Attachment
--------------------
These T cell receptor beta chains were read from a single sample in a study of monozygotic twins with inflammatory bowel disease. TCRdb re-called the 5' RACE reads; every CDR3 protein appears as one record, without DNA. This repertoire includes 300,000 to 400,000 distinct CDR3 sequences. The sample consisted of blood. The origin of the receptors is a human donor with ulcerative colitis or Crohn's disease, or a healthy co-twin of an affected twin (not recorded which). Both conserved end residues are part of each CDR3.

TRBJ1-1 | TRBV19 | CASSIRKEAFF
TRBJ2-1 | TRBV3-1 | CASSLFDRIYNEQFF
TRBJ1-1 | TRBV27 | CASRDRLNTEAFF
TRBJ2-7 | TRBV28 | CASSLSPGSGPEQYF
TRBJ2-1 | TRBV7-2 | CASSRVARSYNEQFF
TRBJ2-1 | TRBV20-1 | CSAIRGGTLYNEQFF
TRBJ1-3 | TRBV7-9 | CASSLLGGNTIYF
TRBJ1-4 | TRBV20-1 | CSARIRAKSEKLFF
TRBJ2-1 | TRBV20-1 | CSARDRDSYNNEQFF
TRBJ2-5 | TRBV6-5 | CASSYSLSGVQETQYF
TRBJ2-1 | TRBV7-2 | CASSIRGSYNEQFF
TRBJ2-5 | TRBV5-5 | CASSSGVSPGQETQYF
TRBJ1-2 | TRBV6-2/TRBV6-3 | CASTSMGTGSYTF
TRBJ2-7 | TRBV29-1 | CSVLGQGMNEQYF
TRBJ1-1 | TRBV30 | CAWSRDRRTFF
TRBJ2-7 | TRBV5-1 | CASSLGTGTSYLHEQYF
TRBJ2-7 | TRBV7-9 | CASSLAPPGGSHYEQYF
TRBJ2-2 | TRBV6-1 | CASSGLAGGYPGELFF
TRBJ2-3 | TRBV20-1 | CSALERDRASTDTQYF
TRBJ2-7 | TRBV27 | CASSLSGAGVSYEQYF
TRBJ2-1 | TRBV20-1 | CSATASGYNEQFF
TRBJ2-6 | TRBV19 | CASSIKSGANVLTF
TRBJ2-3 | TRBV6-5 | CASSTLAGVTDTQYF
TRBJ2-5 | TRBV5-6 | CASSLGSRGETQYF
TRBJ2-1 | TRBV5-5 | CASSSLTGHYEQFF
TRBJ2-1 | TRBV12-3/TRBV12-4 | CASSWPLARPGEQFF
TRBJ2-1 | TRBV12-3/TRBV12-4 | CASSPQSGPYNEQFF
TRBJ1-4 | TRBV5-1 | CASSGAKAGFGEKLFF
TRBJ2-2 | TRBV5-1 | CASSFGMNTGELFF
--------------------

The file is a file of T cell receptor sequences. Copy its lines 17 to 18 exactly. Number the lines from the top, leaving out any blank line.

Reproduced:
TRBJ2-7 | TRBV5-1 | CASSLGTGTSYLHEQYF
TRBJ2-7 | TRBV7-9 | CASSLAPPGGSHYEQYF